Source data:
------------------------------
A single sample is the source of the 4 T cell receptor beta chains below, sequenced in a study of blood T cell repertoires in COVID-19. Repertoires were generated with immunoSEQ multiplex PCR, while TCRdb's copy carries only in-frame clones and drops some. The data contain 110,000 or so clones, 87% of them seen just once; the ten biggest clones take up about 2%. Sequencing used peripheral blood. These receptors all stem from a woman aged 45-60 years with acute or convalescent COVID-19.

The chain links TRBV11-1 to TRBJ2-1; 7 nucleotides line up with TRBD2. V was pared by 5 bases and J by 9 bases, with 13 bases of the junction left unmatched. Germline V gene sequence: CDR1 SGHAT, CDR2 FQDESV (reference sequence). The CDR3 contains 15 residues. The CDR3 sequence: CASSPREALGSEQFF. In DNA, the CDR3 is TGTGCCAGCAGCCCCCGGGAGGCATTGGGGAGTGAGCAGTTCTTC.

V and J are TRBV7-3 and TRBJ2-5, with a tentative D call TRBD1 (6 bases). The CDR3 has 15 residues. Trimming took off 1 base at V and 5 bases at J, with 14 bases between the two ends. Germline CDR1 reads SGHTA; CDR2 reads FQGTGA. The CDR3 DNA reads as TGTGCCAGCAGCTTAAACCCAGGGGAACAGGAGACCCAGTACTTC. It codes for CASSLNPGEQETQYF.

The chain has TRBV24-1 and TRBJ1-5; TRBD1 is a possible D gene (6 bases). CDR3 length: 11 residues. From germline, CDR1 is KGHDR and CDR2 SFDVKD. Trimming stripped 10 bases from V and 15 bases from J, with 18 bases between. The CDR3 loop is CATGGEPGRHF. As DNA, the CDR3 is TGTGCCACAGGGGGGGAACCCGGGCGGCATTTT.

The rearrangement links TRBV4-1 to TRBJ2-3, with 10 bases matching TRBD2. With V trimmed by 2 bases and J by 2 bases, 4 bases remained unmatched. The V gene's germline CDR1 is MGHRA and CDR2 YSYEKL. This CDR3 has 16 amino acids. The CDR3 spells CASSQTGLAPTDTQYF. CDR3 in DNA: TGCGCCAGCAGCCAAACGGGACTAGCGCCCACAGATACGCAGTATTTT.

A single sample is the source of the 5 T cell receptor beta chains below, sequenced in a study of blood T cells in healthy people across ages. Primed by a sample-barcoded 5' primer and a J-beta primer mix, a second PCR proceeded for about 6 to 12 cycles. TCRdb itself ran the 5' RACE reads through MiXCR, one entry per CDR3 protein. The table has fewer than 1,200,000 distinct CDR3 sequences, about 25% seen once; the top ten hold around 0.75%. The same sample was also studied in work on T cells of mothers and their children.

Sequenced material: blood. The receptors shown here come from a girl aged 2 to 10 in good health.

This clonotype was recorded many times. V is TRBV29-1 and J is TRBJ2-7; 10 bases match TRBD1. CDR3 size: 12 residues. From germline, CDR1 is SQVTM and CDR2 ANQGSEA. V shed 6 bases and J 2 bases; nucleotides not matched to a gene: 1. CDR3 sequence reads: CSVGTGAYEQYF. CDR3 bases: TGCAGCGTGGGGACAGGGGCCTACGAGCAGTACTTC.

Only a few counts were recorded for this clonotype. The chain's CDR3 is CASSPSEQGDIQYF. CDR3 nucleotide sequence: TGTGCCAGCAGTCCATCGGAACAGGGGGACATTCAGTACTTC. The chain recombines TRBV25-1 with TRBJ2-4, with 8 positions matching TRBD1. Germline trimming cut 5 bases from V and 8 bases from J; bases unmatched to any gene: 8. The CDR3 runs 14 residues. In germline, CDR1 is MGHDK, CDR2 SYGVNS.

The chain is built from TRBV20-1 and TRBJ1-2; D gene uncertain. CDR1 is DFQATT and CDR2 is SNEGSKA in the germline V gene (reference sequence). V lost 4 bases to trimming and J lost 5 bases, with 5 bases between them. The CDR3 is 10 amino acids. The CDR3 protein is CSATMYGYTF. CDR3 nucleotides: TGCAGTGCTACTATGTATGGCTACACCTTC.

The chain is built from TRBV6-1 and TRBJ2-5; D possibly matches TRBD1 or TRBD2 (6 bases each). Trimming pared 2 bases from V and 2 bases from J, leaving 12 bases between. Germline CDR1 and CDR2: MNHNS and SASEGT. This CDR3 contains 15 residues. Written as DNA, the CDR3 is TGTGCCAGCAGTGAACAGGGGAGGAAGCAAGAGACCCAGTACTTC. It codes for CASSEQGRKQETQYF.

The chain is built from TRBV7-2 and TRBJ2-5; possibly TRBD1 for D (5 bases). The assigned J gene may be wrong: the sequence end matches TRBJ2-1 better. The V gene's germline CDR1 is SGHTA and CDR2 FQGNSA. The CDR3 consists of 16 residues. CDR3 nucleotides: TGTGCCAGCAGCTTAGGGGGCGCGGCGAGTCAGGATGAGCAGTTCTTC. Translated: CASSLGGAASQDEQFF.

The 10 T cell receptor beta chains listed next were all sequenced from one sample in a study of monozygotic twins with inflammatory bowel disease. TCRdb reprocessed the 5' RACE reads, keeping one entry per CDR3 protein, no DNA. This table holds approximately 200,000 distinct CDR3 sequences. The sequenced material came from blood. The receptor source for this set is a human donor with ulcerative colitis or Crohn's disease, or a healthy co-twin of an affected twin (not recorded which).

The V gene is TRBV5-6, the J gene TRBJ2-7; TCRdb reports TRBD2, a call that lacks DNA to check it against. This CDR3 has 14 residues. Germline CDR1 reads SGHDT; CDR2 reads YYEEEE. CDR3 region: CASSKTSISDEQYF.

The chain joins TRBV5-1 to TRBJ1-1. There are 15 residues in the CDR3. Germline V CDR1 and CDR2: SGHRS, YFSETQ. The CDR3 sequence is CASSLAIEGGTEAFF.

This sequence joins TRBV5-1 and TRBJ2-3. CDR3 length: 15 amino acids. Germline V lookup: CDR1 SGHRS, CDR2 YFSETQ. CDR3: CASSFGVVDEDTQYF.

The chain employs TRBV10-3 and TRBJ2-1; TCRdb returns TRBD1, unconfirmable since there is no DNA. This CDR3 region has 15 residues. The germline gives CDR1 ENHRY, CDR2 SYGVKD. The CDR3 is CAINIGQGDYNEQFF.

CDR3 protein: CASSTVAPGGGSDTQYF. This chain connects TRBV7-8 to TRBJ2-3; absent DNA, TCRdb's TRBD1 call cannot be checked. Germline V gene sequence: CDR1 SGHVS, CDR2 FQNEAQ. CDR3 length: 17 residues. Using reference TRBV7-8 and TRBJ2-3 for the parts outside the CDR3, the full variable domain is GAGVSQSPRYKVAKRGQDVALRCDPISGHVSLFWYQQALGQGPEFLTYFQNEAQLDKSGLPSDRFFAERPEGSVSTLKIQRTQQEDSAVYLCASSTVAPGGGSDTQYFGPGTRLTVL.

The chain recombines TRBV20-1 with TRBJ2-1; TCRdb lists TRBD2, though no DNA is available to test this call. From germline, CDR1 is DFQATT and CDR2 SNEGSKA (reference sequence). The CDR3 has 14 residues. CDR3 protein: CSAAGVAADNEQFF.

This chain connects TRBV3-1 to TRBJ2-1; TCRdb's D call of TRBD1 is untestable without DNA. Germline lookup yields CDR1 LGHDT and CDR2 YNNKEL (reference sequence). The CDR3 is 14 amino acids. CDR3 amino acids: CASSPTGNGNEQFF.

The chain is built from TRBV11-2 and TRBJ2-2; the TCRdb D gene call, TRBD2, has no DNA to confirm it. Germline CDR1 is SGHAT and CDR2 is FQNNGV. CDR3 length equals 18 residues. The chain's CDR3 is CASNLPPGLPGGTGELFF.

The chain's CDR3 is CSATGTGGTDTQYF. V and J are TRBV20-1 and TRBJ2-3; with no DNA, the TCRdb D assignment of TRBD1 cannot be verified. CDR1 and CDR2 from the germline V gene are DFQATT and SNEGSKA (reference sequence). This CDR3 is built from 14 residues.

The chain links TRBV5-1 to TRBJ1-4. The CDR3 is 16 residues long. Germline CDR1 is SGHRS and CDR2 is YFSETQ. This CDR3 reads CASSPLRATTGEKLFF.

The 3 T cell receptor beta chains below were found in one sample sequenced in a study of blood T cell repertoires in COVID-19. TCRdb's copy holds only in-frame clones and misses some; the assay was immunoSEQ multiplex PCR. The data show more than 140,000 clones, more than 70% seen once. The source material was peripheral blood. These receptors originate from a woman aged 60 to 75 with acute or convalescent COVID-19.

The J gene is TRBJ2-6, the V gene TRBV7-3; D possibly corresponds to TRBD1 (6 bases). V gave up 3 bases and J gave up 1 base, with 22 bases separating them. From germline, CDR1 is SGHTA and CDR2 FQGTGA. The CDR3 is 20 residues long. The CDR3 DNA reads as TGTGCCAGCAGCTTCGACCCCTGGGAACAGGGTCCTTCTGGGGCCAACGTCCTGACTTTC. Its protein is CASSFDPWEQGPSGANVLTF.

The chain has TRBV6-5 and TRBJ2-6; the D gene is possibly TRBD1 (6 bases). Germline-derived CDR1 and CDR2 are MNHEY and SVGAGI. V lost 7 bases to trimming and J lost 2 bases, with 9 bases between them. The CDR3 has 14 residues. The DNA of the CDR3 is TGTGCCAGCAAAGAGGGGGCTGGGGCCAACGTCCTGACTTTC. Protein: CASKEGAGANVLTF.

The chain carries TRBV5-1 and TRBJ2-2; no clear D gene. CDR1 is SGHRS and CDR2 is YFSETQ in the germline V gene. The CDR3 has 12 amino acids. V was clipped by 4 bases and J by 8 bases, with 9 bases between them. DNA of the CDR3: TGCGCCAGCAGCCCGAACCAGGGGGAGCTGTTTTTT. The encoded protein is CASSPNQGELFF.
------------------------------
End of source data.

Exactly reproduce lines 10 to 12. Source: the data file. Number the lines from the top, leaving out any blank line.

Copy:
The chain is built from TRBV20-1 and TRBJ1-2; D gene uncertain. CDR1 is DFQATT and CDR2 is SNEGSKA in the germline V gene (reference sequence). V lost 4 bases to trimming and J lost 5 bases, with 5 bases between them. The CDR3 is 10 amino acids. The CDR3 protein is CSATMYGYTF. CDR3 nucleotides: TGCAGTGCTACTATGTATGGCTACACCTTC.

The chain is built from TRBV6-1 and TRBJ2-5; D possibly matches TRBD1 or TRBD2 (6 bases each). Trimming pared 2 bases from V and 2 bases from J, leaving 12 bases between. Germline CDR1 and CDR2: MNHNS and SASEGT. This CDR3 contains 15 residues. Written as DNA, the CDR3 is TGTGCCAGCAGTGAACAGGGGAGGAAGCAAGAGACCCAGTACTTC. It codes for CASSEQGRKQETQYF.

The chain is built from TRBV7-2 and TRBJ2-5; possibly TRBD1 for D (5 bases). The assigned J gene may be wrong: the sequence end matches TRBJ2-1 better. The V gene's germline CDR1 is SGHTA and CDR2 FQGNSA. The CDR3 consists of 16 residues. CDR3 nucleotides: TGTGCCAGCAGCTTAGGGGGCGCGGCGAGTCAGGATGAGCAGTTCTTC. Translated: CASSLGGAASQDEQFF.